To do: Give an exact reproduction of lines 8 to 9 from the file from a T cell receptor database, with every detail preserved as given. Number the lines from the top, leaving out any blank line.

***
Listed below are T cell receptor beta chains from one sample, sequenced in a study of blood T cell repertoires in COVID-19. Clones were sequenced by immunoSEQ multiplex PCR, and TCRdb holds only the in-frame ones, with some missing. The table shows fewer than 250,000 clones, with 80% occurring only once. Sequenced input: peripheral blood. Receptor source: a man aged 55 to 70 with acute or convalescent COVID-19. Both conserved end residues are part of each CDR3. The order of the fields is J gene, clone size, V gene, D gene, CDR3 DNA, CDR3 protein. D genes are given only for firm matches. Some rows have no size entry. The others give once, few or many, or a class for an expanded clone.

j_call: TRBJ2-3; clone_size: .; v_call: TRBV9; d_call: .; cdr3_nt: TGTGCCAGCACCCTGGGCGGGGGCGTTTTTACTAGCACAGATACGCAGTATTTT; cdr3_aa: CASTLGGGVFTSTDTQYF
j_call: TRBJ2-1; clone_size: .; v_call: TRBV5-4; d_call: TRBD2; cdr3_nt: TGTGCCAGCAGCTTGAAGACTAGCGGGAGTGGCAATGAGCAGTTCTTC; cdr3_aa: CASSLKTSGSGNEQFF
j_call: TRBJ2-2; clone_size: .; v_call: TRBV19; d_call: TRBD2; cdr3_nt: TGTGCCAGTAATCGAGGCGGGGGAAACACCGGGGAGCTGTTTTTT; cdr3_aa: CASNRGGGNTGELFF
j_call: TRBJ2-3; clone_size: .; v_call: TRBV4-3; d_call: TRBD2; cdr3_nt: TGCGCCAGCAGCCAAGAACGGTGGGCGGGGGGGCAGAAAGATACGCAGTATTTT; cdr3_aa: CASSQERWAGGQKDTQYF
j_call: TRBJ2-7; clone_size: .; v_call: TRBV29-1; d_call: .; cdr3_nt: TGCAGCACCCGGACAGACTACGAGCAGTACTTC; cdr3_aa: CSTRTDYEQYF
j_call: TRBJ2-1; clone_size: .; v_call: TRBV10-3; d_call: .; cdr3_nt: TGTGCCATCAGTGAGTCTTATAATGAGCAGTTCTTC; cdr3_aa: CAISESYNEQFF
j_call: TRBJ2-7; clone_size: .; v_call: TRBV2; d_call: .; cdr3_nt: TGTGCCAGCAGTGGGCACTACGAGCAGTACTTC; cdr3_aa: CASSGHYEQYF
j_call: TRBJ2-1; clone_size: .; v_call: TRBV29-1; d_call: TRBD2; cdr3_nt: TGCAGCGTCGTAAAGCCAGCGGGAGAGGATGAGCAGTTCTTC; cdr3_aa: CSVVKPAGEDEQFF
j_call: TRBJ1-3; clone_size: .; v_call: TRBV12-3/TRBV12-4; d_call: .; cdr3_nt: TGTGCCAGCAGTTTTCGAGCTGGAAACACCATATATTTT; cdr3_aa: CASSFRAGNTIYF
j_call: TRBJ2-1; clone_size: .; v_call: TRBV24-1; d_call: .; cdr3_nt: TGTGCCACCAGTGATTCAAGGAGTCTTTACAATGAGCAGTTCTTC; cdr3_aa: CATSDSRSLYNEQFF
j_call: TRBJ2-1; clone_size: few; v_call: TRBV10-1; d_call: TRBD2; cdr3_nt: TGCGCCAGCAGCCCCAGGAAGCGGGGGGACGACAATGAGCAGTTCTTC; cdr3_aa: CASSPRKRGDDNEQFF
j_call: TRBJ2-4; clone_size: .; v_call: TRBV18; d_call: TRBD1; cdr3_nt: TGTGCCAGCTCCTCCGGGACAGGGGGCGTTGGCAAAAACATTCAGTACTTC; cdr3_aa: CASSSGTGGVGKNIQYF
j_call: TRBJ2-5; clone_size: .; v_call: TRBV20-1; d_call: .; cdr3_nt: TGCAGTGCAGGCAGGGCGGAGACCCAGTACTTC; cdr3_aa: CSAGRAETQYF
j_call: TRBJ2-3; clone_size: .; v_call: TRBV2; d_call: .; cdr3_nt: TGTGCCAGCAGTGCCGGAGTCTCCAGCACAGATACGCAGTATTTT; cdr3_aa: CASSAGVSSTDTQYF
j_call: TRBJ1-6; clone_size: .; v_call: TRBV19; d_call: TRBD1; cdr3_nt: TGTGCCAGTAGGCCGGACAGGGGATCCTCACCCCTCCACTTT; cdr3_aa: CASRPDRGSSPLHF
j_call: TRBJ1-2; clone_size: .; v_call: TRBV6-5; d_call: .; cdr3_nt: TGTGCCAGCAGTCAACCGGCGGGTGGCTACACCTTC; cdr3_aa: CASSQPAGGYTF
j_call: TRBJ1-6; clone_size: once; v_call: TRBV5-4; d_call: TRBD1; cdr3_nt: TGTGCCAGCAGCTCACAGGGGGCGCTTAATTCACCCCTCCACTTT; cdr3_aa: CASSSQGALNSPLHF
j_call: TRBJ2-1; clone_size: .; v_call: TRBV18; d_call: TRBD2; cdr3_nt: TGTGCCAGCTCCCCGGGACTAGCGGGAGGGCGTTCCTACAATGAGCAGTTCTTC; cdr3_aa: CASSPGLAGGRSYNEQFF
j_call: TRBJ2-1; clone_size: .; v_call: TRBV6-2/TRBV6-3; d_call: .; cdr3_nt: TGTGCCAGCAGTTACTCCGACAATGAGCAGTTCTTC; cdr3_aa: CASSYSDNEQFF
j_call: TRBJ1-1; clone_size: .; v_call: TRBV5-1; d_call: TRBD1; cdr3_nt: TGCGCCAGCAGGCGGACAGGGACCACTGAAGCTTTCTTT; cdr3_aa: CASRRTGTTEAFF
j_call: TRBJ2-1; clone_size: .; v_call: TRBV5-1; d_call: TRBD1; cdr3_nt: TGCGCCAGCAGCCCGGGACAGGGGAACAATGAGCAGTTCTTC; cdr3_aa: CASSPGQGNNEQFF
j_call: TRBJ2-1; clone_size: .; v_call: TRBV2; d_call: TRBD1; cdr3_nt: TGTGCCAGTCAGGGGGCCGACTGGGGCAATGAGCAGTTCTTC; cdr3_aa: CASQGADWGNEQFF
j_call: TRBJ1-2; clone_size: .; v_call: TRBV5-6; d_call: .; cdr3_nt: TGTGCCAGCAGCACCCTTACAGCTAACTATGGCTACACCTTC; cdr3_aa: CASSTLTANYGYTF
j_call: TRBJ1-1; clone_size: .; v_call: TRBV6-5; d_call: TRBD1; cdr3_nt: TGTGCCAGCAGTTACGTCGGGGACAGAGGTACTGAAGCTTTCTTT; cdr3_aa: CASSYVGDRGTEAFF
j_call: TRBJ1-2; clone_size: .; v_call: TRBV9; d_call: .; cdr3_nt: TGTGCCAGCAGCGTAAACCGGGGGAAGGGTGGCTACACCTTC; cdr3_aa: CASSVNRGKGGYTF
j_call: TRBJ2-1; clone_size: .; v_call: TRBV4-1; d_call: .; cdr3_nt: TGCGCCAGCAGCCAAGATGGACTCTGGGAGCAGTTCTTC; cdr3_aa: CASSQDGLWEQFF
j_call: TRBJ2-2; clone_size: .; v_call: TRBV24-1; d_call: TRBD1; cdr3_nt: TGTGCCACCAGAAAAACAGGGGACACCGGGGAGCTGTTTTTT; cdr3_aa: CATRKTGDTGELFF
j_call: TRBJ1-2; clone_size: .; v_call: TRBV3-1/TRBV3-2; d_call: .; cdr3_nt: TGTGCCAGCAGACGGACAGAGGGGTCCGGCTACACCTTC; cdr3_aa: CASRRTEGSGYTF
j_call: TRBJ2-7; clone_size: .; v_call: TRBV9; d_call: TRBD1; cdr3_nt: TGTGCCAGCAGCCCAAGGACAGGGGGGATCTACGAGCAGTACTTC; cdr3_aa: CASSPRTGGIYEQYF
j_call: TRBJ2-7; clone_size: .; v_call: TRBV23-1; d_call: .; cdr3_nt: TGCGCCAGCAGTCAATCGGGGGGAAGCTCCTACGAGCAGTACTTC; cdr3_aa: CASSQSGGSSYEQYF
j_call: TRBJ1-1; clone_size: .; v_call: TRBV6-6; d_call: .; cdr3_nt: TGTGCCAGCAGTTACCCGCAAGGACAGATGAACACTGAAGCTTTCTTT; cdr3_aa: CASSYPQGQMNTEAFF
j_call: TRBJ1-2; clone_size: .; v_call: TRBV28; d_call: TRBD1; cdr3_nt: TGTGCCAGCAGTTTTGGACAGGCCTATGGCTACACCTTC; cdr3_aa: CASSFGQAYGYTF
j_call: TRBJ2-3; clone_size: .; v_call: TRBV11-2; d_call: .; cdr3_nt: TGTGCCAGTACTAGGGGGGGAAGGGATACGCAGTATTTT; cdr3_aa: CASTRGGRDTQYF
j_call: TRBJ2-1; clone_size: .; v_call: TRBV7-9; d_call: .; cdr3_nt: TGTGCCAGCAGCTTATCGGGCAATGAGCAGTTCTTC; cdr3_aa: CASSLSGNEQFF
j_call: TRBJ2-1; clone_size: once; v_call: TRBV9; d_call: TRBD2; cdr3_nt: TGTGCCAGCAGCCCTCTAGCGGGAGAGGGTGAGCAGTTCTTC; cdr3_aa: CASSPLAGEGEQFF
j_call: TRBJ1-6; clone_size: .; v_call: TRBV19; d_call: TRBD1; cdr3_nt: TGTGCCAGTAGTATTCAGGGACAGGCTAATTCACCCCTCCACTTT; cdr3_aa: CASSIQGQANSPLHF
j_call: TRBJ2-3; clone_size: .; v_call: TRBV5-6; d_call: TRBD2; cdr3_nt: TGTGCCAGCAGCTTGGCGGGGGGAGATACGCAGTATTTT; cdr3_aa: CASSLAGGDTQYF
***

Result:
j_call: TRBJ2-7; clone_size: .; v_call: TRBV2; d_call: .; cdr3_nt: TGTGCCAGCAGTGGGCACTACGAGCAGTACTTC; cdr3_aa: CASSGHYEQYF
j_call: TRBJ2-1; clone_size: .; v_call: TRBV29-1; d_call: TRBD2; cdr3_nt: TGCAGCGTCGTAAAGCCAGCGGGAGAGGATGAGCAGTTCTTC; cdr3_aa: CSVVKPAGEDEQFF